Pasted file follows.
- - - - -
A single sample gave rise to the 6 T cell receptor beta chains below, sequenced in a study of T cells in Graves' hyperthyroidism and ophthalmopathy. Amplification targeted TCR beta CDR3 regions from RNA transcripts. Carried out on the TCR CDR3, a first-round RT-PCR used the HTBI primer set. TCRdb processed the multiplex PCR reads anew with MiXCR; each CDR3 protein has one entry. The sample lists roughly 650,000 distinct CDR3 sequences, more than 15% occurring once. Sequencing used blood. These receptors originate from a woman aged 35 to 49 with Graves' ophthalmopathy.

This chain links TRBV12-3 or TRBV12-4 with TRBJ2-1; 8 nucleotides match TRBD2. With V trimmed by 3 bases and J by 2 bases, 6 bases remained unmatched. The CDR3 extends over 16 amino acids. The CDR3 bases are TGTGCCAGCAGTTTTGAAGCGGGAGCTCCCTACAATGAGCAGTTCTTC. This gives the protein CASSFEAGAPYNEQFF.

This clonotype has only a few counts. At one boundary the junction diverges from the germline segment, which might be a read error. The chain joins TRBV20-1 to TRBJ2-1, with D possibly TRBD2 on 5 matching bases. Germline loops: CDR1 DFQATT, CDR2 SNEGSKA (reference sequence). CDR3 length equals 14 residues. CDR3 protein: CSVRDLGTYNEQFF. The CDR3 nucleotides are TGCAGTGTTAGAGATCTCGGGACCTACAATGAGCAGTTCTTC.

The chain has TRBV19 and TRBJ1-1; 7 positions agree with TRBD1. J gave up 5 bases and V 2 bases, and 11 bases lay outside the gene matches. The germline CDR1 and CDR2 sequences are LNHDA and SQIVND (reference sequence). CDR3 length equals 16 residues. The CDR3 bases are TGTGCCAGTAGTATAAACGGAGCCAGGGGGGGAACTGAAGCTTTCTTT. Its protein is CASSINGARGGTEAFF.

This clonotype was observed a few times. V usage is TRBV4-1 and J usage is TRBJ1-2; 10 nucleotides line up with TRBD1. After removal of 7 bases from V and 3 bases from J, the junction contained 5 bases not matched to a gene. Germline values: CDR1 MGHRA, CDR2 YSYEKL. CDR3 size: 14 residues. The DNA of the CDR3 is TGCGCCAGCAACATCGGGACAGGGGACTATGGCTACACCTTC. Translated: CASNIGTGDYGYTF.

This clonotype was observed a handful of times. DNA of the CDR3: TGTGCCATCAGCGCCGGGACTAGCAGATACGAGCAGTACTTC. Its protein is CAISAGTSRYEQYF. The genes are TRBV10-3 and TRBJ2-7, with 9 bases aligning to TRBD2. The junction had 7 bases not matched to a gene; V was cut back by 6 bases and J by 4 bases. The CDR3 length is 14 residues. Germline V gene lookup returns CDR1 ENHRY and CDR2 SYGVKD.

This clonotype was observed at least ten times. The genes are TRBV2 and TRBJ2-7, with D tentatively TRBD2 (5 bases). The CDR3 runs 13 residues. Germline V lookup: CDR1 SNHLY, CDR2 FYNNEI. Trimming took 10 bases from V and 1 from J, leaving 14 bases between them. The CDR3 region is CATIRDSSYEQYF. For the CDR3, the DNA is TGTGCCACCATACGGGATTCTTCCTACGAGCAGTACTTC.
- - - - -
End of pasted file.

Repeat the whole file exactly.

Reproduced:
A single sample gave rise to the 6 T cell receptor beta chains below, sequenced in a study of T cells in Graves' hyperthyroidism and ophthalmopathy. Amplification targeted TCR beta CDR3 regions from RNA transcripts. Carried out on the TCR CDR3, a first-round RT-PCR used the HTBI primer set. TCRdb processed the multiplex PCR reads anew with MiXCR; each CDR3 protein has one entry. The sample lists roughly 650,000 distinct CDR3 sequences, more than 15% occurring once. Sequencing used blood. These receptors originate from a woman aged 35 to 49 with Graves' ophthalmopathy.

This chain links TRBV12-3 or TRBV12-4 with TRBJ2-1; 8 nucleotides match TRBD2. With V trimmed by 3 bases and J by 2 bases, 6 bases remained unmatched. The CDR3 extends over 16 amino acids. The CDR3 bases are TGTGCCAGCAGTTTTGAAGCGGGAGCTCCCTACAATGAGCAGTTCTTC. This gives the protein CASSFEAGAPYNEQFF.

This clonotype has only a few counts. At one boundary the junction diverges from the germline segment, which might be a read error. The chain joins TRBV20-1 to TRBJ2-1, with D possibly TRBD2 on 5 matching bases. Germline loops: CDR1 DFQATT, CDR2 SNEGSKA (reference sequence). CDR3 length equals 14 residues. CDR3 protein: CSVRDLGTYNEQFF. The CDR3 nucleotides are TGCAGTGTTAGAGATCTCGGGACCTACAATGAGCAGTTCTTC.

The chain has TRBV19 and TRBJ1-1; 7 positions agree with TRBD1. J gave up 5 bases and V 2 bases, and 11 bases lay outside the gene matches. The germline CDR1 and CDR2 sequences are LNHDA and SQIVND (reference sequence). CDR3 length equals 16 residues. The CDR3 bases are TGTGCCAGTAGTATAAACGGAGCCAGGGGGGGAACTGAAGCTTTCTTT. Its protein is CASSINGARGGTEAFF.

This clonotype was observed a few times. V usage is TRBV4-1 and J usage is TRBJ1-2; 10 nucleotides line up with TRBD1. After removal of 7 bases from V and 3 bases from J, the junction contained 5 bases not matched to a gene. Germline values: CDR1 MGHRA, CDR2 YSYEKL. CDR3 size: 14 residues. The DNA of the CDR3 is TGCGCCAGCAACATCGGGACAGGGGACTATGGCTACACCTTC. Translated: CASNIGTGDYGYTF.

This clonotype was observed a handful of times. DNA of the CDR3: TGTGCCATCAGCGCCGGGACTAGCAGATACGAGCAGTACTTC. Its protein is CAISAGTSRYEQYF. The genes are TRBV10-3 and TRBJ2-7, with 9 bases aligning to TRBD2. The junction had 7 bases not matched to a gene; V was cut back by 6 bases and J by 4 bases. The CDR3 length is 14 residues. Germline V gene lookup returns CDR1 ENHRY and CDR2 SYGVKD.

This clonotype was observed at least ten times. The genes are TRBV2 and TRBJ2-7, with D tentatively TRBD2 (5 bases). The CDR3 runs 13 residues. Germline V lookup: CDR1 SNHLY, CDR2 FYNNEI. Trimming took 10 bases from V and 1 from J, leaving 14 bases between them. The CDR3 region is CATIRDSSYEQYF. For the CDR3, the DNA is TGTGCCACCATACGGGATTCTTCCTACGAGCAGTACTTC.